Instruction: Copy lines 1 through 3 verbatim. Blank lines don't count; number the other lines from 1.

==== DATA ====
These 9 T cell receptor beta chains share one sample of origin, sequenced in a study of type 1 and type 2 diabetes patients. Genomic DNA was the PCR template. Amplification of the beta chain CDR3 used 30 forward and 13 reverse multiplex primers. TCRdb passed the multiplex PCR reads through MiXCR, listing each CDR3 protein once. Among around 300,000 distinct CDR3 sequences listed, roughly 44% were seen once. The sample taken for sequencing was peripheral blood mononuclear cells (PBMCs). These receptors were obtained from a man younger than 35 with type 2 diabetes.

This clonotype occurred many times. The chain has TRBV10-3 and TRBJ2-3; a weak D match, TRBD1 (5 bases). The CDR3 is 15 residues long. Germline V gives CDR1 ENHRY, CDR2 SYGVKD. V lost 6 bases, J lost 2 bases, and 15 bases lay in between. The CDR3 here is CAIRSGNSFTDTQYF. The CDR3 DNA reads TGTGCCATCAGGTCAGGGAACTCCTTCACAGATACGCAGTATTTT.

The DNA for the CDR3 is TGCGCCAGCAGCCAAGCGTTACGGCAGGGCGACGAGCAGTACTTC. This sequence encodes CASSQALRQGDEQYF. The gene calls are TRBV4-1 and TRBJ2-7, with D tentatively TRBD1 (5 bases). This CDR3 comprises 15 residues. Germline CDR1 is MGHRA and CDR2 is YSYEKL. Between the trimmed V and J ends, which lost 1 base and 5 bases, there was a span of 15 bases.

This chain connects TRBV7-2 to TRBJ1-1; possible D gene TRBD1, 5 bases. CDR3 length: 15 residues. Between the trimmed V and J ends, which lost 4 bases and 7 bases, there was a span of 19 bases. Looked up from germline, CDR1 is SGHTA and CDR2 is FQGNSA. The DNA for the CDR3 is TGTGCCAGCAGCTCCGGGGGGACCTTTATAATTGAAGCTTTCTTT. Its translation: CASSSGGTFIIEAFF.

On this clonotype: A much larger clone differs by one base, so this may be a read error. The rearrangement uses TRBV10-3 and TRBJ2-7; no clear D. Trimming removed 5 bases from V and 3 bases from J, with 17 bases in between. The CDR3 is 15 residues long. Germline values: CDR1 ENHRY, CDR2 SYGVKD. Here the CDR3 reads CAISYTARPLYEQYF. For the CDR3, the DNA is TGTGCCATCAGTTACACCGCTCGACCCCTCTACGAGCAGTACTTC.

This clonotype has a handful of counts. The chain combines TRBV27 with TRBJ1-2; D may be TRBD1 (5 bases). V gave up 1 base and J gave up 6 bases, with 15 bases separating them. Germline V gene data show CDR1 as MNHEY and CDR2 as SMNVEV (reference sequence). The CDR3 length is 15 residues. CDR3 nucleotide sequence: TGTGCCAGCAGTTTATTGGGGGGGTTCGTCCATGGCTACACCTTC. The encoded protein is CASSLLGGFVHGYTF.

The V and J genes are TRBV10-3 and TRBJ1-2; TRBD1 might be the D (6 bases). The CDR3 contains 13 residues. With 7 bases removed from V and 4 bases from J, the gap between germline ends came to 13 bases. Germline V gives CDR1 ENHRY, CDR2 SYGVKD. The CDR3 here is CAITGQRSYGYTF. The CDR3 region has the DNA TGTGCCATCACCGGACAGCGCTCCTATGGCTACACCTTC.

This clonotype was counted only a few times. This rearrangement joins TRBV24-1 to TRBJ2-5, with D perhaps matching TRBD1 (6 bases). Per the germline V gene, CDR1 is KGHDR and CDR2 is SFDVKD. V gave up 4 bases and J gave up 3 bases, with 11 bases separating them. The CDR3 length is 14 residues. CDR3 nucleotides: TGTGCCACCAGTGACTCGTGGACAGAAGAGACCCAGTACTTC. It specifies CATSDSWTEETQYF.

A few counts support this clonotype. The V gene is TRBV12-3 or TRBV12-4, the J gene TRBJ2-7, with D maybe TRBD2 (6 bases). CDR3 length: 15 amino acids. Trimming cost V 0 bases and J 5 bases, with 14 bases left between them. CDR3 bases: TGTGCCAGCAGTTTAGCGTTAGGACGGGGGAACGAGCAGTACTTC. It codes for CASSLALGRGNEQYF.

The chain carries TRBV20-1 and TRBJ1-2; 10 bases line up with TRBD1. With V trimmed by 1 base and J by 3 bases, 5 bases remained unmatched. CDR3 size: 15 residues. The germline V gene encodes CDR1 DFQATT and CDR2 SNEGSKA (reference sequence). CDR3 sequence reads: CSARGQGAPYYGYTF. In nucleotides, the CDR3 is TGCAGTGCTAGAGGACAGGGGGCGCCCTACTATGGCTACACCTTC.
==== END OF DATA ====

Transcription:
These 9 T cell receptor beta chains share one sample of origin, sequenced in a study of type 1 and type 2 diabetes patients. Genomic DNA was the PCR template. Amplification of the beta chain CDR3 used 30 forward and 13 reverse multiplex primers. TCRdb passed the multiplex PCR reads through MiXCR, listing each CDR3 protein once. Among around 300,000 distinct CDR3 sequences listed, roughly 44% were seen once. The sample taken for sequencing was peripheral blood mononuclear cells (PBMCs). These receptors were obtained from a man younger than 35 with type 2 diabetes.

This clonotype occurred many times. The chain has TRBV10-3 and TRBJ2-3; a weak D match, TRBD1 (5 bases). The CDR3 is 15 residues long. Germline V gives CDR1 ENHRY, CDR2 SYGVKD. V lost 6 bases, J lost 2 bases, and 15 bases lay in between. The CDR3 here is CAIRSGNSFTDTQYF. The CDR3 DNA reads TGTGCCATCAGGTCAGGGAACTCCTTCACAGATACGCAGTATTTT.

The DNA for the CDR3 is TGCGCCAGCAGCCAAGCGTTACGGCAGGGCGACGAGCAGTACTTC. This sequence encodes CASSQALRQGDEQYF. The gene calls are TRBV4-1 and TRBJ2-7, with D tentatively TRBD1 (5 bases). This CDR3 comprises 15 residues. Germline CDR1 is MGHRA and CDR2 is YSYEKL. Between the trimmed V and J ends, which lost 1 base and 5 bases, there was a span of 15 bases.